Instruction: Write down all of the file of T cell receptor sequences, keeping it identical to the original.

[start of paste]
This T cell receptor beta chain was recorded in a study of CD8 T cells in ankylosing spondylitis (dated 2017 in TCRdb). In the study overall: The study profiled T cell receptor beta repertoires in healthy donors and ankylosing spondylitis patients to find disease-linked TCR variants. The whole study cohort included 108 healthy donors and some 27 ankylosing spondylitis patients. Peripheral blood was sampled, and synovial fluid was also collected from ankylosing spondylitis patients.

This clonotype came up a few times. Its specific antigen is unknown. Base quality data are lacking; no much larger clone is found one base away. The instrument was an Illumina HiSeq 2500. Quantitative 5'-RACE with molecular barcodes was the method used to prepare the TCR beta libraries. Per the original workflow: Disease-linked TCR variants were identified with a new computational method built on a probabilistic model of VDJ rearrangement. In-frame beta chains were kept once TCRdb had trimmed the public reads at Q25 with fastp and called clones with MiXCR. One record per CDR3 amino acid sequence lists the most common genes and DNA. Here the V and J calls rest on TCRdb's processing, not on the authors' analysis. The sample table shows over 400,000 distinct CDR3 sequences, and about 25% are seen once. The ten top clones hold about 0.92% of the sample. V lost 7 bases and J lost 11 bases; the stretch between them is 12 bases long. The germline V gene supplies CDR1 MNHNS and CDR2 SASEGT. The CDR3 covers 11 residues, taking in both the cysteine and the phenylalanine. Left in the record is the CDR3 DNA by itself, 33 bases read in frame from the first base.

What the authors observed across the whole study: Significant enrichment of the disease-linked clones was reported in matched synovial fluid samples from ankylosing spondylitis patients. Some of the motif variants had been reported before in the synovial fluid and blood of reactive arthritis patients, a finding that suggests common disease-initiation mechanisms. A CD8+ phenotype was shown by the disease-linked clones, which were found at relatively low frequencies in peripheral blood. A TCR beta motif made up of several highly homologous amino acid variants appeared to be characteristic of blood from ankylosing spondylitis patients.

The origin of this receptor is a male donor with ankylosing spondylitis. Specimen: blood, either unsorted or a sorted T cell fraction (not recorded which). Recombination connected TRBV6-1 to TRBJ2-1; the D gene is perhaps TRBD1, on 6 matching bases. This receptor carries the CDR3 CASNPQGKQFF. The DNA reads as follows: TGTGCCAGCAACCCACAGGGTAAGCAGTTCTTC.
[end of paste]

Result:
This T cell receptor beta chain was recorded in a study of CD8 T cells in ankylosing spondylitis (dated 2017 in TCRdb). In the study overall: The study profiled T cell receptor beta repertoires in healthy donors and ankylosing spondylitis patients to find disease-linked TCR variants. The whole study cohort included 108 healthy donors and some 27 ankylosing spondylitis patients. Peripheral blood was sampled, and synovial fluid was also collected from ankylosing spondylitis patients.

This clonotype came up a few times. Its specific antigen is unknown. Base quality data are lacking; no much larger clone is found one base away. The instrument was an Illumina HiSeq 2500. Quantitative 5'-RACE with molecular barcodes was the method used to prepare the TCR beta libraries. Per the original workflow: Disease-linked TCR variants were identified with a new computational method built on a probabilistic model of VDJ rearrangement. In-frame beta chains were kept once TCRdb had trimmed the public reads at Q25 with fastp and called clones with MiXCR. One record per CDR3 amino acid sequence lists the most common genes and DNA. Here the V and J calls rest on TCRdb's processing, not on the authors' analysis. The sample table shows over 400,000 distinct CDR3 sequences, and about 25% are seen once. The ten top clones hold about 0.92% of the sample. V lost 7 bases and J lost 11 bases; the stretch between them is 12 bases long. The germline V gene supplies CDR1 MNHNS and CDR2 SASEGT. The CDR3 covers 11 residues, taking in both the cysteine and the phenylalanine. Left in the record is the CDR3 DNA by itself, 33 bases read in frame from the first base.

What the authors observed across the whole study: Significant enrichment of the disease-linked clones was reported in matched synovial fluid samples from ankylosing spondylitis patients. Some of the motif variants had been reported before in the synovial fluid and blood of reactive arthritis patients, a finding that suggests common disease-initiation mechanisms. A CD8+ phenotype was shown by the disease-linked clones, which were found at relatively low frequencies in peripheral blood. A TCR beta motif made up of several highly homologous amino acid variants appeared to be characteristic of blood from ankylosing spondylitis patients.

The origin of this receptor is a male donor with ankylosing spondylitis. Specimen: blood, either unsorted or a sorted T cell fraction (not recorded which). Recombination connected TRBV6-1 to TRBJ2-1; the D gene is perhaps TRBD1, on 6 matching bases. This receptor carries the CDR3 CASNPQGKQFF. The DNA reads as follows: TGTGCCAGCAACCCACAGGGTAAGCAGTTCTTC.